From 1815 to 1903 the monarch delivered the Speech from the Throne in the assembly chamber of the House of Representatives. Since 1904 the venue has been the Ridderzaal in the Binnenhof in The Hague. The most recent restoration of the Ridderzaal was completed in 2006.
Construction of the Ridderzaal began under Count Willem II of Holland, who also held the title of King of the Romans. Work began in 1248 and was completed under his son, Count Floris V of Holland, around 1280. The Counts of Holland used the building for festive occasions. In 1432 and 1456, for example, Philip the Good of Burgundy received the chapter of the Order of the Golden Fleece here.
In 1581 it was here that the States General resolved that they would no longer acknowledge King Philip of Spain as the sovereign lord of the Netherlands. In 1651, at the beginning of the first Stadholderless period, the delegates from the States of all seven provinces met here. In the years thereafter, the building fell into decay. In the 17th and 18th centuries it was the office of the state lottery. During the French occupation, military cadets practised drills here.
By the middle of the 19th century, the building was a ruin. A drain had even been dug in the centre of the Ridderzaal. Restoration began in 1861. State architect Willem Nicolaas Rose covered the building with a cast iron roof supported by two rows of cast iron pillars. This divided the space into three aisles, and from 1878 onwards the records of the Ministry of the Interior were housed here.
The structures that had been built onto the Ridderzaal over the years were demolished. In 1904 the Ridderzaal was restored in neo-Gothic style, with a tasteful interior designed by the architect Pierre Cuypers, featuring Turkish carpets and wall hangings. These were removed in 1954 before a state visit by Emperor Haile Selassie; the walls were hung with the flags of the Dutch provinces and white paintwork replaced Cuypers’ sand-coloured walls.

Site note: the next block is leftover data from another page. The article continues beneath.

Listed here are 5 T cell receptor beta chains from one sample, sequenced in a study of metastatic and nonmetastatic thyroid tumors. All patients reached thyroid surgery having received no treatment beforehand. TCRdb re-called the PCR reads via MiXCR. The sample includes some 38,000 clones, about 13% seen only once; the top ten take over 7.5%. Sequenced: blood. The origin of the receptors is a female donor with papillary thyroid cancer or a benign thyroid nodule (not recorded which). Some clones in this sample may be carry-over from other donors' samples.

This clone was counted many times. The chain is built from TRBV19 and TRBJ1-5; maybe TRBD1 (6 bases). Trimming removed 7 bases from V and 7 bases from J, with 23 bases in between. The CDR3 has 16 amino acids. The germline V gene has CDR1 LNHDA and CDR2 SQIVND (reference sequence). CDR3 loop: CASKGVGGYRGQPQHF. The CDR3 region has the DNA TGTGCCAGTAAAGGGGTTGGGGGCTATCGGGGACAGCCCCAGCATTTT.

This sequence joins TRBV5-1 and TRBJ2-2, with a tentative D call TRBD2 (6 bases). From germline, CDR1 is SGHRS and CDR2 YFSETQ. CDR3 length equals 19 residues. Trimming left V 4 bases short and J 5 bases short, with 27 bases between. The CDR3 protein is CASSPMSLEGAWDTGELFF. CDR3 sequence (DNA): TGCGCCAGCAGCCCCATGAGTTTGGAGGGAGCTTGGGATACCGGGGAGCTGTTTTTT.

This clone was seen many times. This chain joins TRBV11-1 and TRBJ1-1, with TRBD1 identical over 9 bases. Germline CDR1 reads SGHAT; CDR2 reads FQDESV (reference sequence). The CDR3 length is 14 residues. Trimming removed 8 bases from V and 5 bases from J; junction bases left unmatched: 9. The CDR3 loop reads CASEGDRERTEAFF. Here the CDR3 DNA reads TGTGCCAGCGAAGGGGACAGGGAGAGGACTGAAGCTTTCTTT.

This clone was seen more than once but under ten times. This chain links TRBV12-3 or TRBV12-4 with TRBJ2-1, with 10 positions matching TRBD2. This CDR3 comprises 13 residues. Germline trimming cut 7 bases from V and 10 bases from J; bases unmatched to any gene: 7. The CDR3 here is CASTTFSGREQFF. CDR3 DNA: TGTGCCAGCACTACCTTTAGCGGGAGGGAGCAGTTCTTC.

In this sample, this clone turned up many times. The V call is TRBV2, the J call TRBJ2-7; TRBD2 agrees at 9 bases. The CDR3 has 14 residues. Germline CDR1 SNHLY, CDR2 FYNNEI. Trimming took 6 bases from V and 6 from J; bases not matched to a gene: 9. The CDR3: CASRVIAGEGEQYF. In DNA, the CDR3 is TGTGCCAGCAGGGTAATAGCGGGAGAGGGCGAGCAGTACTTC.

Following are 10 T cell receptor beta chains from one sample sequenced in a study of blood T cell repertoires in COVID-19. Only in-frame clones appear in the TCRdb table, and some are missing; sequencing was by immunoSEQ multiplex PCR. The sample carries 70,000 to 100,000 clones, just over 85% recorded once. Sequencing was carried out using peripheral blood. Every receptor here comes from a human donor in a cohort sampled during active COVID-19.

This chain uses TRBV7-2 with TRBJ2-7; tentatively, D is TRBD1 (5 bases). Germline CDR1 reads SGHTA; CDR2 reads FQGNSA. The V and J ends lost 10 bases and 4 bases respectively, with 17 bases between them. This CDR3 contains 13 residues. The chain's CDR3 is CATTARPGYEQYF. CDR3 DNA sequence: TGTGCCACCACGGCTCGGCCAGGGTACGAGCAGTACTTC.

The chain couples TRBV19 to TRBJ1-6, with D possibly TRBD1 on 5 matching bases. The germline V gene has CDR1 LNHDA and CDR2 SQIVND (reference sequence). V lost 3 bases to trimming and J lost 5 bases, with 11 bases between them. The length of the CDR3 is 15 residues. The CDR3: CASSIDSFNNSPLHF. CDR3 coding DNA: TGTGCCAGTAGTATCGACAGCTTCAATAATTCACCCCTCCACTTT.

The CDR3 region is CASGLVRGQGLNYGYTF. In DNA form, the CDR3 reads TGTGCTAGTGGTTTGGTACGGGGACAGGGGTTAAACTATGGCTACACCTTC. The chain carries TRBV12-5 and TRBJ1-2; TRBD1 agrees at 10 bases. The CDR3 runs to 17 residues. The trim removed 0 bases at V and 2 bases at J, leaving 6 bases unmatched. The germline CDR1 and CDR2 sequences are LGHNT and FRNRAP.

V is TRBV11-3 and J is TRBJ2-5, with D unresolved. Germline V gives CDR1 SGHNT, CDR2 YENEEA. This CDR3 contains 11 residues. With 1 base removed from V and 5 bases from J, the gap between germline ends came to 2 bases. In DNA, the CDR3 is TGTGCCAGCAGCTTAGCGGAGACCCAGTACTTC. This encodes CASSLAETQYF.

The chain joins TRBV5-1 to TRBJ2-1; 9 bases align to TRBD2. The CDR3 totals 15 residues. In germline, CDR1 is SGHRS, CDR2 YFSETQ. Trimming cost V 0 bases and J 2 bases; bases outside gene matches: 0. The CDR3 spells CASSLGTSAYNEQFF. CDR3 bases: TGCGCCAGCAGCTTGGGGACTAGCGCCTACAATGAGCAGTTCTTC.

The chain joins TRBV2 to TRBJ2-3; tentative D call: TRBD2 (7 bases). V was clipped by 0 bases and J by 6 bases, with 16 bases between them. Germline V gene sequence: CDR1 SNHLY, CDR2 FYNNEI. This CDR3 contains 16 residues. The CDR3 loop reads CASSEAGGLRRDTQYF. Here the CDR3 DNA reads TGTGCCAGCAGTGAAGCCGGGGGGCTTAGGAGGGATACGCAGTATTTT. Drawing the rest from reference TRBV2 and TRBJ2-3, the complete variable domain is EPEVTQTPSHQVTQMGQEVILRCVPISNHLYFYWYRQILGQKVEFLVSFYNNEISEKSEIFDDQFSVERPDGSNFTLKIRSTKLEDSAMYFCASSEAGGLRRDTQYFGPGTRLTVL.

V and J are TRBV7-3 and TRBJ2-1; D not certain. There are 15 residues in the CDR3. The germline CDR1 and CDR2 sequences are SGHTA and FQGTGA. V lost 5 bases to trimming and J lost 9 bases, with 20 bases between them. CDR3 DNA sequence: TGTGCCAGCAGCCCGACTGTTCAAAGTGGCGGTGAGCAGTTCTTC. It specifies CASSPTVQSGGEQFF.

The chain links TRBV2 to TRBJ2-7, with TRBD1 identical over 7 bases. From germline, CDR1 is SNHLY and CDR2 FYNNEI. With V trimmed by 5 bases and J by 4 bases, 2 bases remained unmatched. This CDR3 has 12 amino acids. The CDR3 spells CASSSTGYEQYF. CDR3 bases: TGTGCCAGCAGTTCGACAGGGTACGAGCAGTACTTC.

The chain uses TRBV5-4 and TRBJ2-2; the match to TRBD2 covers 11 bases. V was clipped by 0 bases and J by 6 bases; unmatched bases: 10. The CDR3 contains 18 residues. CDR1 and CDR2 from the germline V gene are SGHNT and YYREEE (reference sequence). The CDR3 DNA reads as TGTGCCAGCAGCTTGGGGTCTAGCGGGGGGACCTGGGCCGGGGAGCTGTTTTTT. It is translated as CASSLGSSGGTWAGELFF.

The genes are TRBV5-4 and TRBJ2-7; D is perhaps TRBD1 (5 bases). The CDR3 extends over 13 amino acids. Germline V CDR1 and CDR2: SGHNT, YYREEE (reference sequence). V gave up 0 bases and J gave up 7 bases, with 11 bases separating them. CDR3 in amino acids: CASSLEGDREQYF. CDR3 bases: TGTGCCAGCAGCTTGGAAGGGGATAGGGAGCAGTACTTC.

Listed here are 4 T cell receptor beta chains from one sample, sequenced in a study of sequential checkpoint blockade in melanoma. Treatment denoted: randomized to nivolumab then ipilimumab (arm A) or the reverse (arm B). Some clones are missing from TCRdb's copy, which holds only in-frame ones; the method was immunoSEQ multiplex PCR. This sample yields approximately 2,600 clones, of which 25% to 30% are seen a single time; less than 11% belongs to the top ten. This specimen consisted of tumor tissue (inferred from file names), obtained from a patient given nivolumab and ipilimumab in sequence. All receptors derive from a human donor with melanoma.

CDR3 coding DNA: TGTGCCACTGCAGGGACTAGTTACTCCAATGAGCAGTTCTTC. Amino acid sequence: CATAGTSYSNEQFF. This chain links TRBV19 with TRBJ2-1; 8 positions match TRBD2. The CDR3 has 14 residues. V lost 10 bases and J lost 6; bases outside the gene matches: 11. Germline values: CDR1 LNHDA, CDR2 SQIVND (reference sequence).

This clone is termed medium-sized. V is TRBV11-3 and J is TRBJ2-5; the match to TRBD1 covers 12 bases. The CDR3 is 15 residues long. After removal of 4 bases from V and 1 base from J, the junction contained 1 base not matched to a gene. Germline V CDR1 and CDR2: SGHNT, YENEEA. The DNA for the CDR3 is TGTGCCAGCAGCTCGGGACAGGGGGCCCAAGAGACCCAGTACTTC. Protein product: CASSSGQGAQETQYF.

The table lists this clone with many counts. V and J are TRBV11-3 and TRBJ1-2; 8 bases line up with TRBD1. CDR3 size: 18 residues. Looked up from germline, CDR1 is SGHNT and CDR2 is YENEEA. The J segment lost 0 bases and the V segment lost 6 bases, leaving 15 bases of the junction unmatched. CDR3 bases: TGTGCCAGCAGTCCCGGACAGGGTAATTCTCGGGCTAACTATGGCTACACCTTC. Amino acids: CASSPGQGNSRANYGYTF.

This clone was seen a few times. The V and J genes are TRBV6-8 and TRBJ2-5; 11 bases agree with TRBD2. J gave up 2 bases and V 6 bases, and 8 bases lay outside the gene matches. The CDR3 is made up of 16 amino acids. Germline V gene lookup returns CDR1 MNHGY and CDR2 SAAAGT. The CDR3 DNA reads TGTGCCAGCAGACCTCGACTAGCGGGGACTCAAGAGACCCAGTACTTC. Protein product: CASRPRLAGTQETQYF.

Since the beginning of the 20th century the Ridderzaal has not only been used for the State Opening of Parliament, when the monarch delivers the Speech from the Throne to a joint session of the Senate and the House of Representatives. It has also been the venue for large-scale receptions and dinners and for conferences such as the Round Table Conference in 1949 that led to Dutch recognition of Indonesian independence. The government hosted a dinner here for Queen Beatrix on the occasion of her silver jubilee and also for Prince Willem-Alexander and Princess Máxima on the evening before their wedding.
At the beginning of the 21st century the upholstery of the throne which had stood in the Ridderzaal since 1904 was found to be worn. This prompted a review of the entire interior, and it was decided to refurbish the chamber. Renovation was completed in 2006, with the most prominent feature being the nineteen wall hangings bearing the arms of the twelve Dutch provinces and the overseas parts of the Kingdom. The words of article 1 of the 1848 Constitution are painted on the chimney on the north wall. Above them are the twelve stars of the European Union.
The Ridderzaal is managed by the Government Buildings Agency. Guided tours, which also include the chambers of the Senate and the House of Representatives, are organised by the visitors’ centre of the ProDemos Centre for Democracy and the Rule of Law.